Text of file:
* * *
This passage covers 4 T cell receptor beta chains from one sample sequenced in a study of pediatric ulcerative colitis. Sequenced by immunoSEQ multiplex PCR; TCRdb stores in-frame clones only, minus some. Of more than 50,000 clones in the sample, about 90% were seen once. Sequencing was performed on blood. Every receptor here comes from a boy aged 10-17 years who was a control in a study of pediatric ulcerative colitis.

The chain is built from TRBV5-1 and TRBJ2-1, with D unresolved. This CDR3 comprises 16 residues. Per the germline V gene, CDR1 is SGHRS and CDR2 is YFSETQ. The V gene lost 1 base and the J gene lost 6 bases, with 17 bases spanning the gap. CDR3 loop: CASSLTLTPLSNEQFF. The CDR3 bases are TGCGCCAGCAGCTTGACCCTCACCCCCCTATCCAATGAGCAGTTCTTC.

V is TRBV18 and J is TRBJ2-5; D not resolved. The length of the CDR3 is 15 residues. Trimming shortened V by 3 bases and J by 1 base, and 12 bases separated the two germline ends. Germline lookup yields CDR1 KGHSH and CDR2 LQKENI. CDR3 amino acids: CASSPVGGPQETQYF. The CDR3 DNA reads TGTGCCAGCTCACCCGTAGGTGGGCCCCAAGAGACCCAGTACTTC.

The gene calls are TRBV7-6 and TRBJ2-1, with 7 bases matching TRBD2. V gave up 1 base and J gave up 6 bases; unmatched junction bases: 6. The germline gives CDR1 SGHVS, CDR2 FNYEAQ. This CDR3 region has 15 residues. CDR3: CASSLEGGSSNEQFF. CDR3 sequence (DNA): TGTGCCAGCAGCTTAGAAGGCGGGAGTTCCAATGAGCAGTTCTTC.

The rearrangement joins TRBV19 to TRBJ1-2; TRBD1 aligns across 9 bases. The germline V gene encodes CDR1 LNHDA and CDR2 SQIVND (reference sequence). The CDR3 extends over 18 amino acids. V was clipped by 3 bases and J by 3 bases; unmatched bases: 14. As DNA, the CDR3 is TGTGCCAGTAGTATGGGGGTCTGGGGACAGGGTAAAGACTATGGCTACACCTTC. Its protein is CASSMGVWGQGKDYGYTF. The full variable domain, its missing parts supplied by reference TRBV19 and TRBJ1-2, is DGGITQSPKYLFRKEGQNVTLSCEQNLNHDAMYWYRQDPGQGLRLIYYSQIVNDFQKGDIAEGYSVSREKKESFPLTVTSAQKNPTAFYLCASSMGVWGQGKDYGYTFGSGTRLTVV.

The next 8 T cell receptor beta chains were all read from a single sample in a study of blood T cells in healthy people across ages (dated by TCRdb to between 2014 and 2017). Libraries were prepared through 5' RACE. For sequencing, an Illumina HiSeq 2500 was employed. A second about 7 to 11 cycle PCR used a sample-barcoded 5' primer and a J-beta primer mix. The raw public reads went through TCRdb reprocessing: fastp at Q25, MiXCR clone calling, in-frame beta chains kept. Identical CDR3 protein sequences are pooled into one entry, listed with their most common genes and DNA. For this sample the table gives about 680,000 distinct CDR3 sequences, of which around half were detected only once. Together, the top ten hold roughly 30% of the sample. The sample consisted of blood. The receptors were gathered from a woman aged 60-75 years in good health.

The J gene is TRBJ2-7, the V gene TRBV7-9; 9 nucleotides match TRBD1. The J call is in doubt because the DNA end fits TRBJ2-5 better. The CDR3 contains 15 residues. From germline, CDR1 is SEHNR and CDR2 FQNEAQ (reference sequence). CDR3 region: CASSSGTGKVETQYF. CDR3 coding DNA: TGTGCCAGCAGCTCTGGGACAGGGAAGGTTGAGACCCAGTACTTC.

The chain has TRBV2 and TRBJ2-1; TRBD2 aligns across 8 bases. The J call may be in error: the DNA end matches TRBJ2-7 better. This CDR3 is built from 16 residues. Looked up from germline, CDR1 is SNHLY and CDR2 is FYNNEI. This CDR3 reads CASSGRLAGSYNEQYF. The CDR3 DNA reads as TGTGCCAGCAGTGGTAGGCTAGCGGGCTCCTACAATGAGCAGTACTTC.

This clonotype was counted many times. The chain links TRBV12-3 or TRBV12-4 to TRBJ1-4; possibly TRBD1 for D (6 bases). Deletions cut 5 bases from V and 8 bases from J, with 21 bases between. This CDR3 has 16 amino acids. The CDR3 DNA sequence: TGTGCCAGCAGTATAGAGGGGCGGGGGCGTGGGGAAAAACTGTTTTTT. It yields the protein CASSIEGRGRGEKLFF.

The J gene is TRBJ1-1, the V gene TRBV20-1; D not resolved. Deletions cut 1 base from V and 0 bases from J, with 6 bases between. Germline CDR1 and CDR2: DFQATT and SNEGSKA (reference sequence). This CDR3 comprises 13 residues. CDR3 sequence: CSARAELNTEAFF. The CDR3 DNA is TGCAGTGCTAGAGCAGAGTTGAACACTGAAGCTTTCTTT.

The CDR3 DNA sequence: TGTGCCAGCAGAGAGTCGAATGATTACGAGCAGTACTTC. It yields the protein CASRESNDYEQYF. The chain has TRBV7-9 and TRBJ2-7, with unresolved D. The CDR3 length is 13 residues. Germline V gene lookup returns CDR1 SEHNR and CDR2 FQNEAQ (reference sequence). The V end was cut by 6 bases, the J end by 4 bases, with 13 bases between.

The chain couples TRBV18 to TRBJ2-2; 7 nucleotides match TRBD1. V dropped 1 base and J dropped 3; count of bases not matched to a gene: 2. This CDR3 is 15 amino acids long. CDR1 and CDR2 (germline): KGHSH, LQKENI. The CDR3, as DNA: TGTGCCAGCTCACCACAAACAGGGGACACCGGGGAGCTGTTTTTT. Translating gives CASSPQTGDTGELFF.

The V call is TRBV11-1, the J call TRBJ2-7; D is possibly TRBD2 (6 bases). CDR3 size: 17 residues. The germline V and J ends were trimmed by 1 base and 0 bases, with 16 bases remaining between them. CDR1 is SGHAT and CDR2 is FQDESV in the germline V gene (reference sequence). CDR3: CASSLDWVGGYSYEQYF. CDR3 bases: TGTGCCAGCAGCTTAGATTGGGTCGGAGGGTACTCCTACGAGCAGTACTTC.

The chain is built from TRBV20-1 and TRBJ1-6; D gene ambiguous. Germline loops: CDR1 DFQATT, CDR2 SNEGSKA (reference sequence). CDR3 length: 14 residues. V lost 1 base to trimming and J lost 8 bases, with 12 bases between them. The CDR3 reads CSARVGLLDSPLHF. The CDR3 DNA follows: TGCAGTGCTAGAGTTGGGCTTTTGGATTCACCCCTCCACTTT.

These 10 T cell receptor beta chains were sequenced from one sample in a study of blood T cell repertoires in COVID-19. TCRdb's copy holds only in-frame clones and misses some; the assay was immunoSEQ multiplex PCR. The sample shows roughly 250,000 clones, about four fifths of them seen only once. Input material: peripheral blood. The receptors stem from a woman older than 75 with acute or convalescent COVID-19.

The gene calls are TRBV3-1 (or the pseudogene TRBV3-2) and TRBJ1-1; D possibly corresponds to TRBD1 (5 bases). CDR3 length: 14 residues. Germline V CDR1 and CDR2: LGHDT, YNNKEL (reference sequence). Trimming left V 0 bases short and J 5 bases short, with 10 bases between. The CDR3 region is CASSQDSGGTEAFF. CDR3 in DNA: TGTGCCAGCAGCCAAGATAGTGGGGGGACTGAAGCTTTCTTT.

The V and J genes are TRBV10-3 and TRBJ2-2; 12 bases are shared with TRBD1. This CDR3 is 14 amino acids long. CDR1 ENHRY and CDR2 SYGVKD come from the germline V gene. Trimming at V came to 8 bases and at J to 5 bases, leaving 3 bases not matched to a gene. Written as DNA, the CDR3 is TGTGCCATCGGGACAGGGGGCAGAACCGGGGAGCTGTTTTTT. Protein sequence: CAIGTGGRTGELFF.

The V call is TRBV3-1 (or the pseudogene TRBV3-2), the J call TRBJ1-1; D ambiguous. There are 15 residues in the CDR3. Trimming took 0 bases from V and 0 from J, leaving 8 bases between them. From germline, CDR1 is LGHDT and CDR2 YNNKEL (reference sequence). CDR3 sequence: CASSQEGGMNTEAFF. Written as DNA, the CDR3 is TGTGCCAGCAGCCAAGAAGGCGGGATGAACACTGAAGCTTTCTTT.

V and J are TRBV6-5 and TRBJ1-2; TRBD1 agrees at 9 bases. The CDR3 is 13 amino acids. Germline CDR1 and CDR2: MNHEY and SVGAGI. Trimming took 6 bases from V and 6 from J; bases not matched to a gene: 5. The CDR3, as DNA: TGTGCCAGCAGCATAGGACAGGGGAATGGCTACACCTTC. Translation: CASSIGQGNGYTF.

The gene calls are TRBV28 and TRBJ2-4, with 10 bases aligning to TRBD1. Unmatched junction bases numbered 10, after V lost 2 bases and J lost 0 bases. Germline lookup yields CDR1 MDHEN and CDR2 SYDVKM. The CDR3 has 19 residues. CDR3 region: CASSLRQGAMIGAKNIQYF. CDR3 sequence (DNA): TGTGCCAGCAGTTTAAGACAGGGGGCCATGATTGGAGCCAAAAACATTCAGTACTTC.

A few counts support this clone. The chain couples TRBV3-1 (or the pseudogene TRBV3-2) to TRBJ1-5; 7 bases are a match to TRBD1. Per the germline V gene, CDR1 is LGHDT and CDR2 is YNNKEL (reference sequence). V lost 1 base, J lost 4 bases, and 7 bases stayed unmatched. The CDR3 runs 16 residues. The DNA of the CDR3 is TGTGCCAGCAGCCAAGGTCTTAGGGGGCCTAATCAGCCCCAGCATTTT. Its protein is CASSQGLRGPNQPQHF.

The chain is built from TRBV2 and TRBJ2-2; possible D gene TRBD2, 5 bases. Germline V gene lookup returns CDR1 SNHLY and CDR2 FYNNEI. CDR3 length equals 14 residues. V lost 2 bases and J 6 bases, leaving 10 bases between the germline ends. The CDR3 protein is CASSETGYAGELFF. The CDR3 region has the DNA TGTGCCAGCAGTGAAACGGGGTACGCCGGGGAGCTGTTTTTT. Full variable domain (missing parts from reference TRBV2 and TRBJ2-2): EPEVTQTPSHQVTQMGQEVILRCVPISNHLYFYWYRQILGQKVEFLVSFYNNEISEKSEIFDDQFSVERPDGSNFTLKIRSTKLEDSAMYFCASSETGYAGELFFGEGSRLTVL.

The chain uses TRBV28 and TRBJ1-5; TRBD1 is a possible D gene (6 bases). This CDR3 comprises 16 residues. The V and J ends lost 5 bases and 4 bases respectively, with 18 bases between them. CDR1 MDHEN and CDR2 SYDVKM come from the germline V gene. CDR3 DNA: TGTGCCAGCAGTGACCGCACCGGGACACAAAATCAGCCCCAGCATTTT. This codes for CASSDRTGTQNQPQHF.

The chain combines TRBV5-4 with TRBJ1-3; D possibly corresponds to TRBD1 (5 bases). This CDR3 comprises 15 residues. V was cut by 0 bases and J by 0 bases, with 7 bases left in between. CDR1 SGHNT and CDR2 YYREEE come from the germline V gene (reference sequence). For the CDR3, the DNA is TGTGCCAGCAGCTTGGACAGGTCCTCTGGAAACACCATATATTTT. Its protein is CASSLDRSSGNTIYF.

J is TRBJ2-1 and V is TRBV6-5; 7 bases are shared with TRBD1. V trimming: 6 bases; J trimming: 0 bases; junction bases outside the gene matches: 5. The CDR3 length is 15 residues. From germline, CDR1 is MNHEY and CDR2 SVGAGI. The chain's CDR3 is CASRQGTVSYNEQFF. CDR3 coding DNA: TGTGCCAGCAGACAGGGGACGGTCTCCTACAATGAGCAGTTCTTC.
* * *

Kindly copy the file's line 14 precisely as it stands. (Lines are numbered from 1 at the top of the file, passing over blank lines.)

The chain is built from TRBV20-1 and TRBJ1-6; D gene ambiguous. Germline loops: CDR1 DFQATT, CDR2 SNEGSKA (reference sequence). CDR3 length: 14 residues. V lost 1 base to trimming and J lost 8 bases, with 12 bases between them. The CDR3 reads CSARVGLLDSPLHF. The CDR3 DNA follows: TGCAGTGCTAGAGTTGGGCTTTTGGATTCACCCCTCCACTTT.